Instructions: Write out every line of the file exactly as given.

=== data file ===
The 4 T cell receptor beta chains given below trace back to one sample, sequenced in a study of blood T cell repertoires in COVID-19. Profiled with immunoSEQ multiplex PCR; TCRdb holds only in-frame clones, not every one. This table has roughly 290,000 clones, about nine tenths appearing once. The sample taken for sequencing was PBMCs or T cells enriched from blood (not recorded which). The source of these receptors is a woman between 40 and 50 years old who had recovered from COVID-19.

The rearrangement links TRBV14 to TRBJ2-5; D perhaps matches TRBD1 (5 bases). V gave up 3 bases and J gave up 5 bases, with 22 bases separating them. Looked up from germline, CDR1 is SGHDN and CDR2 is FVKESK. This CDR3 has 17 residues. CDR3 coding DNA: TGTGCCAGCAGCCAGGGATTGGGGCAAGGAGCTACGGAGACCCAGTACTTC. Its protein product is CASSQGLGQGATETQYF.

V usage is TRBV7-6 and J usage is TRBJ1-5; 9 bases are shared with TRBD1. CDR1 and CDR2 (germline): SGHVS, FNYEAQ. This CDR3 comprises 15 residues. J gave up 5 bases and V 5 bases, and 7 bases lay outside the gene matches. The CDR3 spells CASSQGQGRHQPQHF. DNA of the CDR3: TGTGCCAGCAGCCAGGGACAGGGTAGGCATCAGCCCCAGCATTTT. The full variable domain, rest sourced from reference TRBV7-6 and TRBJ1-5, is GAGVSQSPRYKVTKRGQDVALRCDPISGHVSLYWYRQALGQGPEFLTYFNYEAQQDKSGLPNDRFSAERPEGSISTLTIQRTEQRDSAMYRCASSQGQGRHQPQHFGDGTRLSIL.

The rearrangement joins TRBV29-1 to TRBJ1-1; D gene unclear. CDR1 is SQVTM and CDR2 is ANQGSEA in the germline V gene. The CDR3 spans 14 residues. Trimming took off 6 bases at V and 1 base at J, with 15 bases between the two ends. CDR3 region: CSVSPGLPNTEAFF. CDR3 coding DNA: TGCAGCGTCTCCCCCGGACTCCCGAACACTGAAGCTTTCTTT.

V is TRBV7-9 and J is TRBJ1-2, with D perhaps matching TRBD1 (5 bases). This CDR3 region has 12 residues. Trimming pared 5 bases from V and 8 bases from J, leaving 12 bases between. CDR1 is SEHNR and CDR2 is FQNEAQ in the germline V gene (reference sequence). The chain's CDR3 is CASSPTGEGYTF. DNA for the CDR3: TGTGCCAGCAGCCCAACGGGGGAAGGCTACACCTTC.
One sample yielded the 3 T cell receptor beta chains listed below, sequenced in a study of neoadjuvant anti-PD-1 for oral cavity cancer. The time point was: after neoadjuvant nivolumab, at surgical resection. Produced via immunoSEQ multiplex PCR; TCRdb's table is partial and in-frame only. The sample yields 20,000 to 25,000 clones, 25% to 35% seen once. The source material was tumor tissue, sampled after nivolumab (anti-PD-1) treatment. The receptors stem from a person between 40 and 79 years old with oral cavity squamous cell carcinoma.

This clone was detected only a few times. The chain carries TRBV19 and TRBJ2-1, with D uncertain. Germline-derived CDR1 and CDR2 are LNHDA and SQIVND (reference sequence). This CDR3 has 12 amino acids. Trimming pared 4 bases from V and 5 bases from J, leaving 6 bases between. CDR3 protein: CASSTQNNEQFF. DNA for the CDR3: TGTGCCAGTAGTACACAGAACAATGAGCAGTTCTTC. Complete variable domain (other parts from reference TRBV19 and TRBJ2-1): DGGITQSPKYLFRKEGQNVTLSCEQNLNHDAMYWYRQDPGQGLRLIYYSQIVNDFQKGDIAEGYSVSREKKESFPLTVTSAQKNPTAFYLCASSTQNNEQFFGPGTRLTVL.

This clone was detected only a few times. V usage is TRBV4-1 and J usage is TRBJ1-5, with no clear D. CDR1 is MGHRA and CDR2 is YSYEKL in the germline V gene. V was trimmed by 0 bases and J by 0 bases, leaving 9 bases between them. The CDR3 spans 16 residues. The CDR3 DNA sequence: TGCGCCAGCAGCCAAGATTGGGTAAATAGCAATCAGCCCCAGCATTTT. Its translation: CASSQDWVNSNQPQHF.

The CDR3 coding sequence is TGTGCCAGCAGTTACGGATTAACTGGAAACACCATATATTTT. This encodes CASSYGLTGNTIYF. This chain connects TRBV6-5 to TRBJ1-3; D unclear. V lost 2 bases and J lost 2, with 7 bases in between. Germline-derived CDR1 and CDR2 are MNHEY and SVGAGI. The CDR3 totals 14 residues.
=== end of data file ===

The 4 T cell receptor beta chains given below trace back to one sample, sequenced in a study of blood T cell repertoires in COVID-19. Profiled with immunoSEQ multiplex PCR; TCRdb holds only in-frame clones, not every one. This table has roughly 290,000 clones, about nine tenths appearing once. The sample taken for sequencing was PBMCs or T cells enriched from blood (not recorded which). The source of these receptors is a woman between 40 and 50 years old who had recovered from COVID-19.

The rearrangement links TRBV14 to TRBJ2-5; D perhaps matches TRBD1 (5 bases). V gave up 3 bases and J gave up 5 bases, with 22 bases separating them. Looked up from germline, CDR1 is SGHDN and CDR2 is FVKESK. This CDR3 has 17 residues. CDR3 coding DNA: TGTGCCAGCAGCCAGGGATTGGGGCAAGGAGCTACGGAGACCCAGTACTTC. Its protein product is CASSQGLGQGATETQYF.

V usage is TRBV7-6 and J usage is TRBJ1-5; 9 bases are shared with TRBD1. CDR1 and CDR2 (germline): SGHVS, FNYEAQ. This CDR3 comprises 15 residues. J gave up 5 bases and V 5 bases, and 7 bases lay outside the gene matches. The CDR3 spells CASSQGQGRHQPQHF. DNA of the CDR3: TGTGCCAGCAGCCAGGGACAGGGTAGGCATCAGCCCCAGCATTTT. The full variable domain, rest sourced from reference TRBV7-6 and TRBJ1-5, is GAGVSQSPRYKVTKRGQDVALRCDPISGHVSLYWYRQALGQGPEFLTYFNYEAQQDKSGLPNDRFSAERPEGSISTLTIQRTEQRDSAMYRCASSQGQGRHQPQHFGDGTRLSIL.

The rearrangement joins TRBV29-1 to TRBJ1-1; D gene unclear. CDR1 is SQVTM and CDR2 is ANQGSEA in the germline V gene. The CDR3 spans 14 residues. Trimming took off 6 bases at V and 1 base at J, with 15 bases between the two ends. CDR3 region: CSVSPGLPNTEAFF. CDR3 coding DNA: TGCAGCGTCTCCCCCGGACTCCCGAACACTGAAGCTTTCTTT.

V is TRBV7-9 and J is TRBJ1-2, with D perhaps matching TRBD1 (5 bases). This CDR3 region has 12 residues. Trimming pared 5 bases from V and 8 bases from J, leaving 12 bases between. CDR1 is SEHNR and CDR2 is FQNEAQ in the germline V gene (reference sequence). The chain's CDR3 is CASSPTGEGYTF. DNA for the CDR3: TGTGCCAGCAGCCCAACGGGGGAAGGCTACACCTTC.
One sample yielded the 3 T cell receptor beta chains listed below, sequenced in a study of neoadjuvant anti-PD-1 for oral cavity cancer. The time point was: after neoadjuvant nivolumab, at surgical resection. Produced via immunoSEQ multiplex PCR; TCRdb's table is partial and in-frame only. The sample yields 20,000 to 25,000 clones, 25% to 35% seen once. The source material was tumor tissue, sampled after nivolumab (anti-PD-1) treatment. The receptors stem from a person between 40 and 79 years old with oral cavity squamous cell carcinoma.

This clone was detected only a few times. The chain carries TRBV19 and TRBJ2-1, with D uncertain. Germline-derived CDR1 and CDR2 are LNHDA and SQIVND (reference sequence). This CDR3 has 12 amino acids. Trimming pared 4 bases from V and 5 bases from J, leaving 6 bases between. CDR3 protein: CASSTQNNEQFF. DNA for the CDR3: TGTGCCAGTAGTACACAGAACAATGAGCAGTTCTTC. Complete variable domain (other parts from reference TRBV19 and TRBJ2-1): DGGITQSPKYLFRKEGQNVTLSCEQNLNHDAMYWYRQDPGQGLRLIYYSQIVNDFQKGDIAEGYSVSREKKESFPLTVTSAQKNPTAFYLCASSTQNNEQFFGPGTRLTVL.

This clone was detected only a few times. V usage is TRBV4-1 and J usage is TRBJ1-5, with no clear D. CDR1 is MGHRA and CDR2 is YSYEKL in the germline V gene. V was trimmed by 0 bases and J by 0 bases, leaving 9 bases between them. The CDR3 spans 16 residues. The CDR3 DNA sequence: TGCGCCAGCAGCCAAGATTGGGTAAATAGCAATCAGCCCCAGCATTTT. Its translation: CASSQDWVNSNQPQHF.

The CDR3 coding sequence is TGTGCCAGCAGTTACGGATTAACTGGAAACACCATATATTTT. This encodes CASSYGLTGNTIYF. This chain connects TRBV6-5 to TRBJ1-3; D unclear. V lost 2 bases and J lost 2, with 7 bases in between. Germline-derived CDR1 and CDR2 are MNHEY and SVGAGI. The CDR3 totals 14 residues.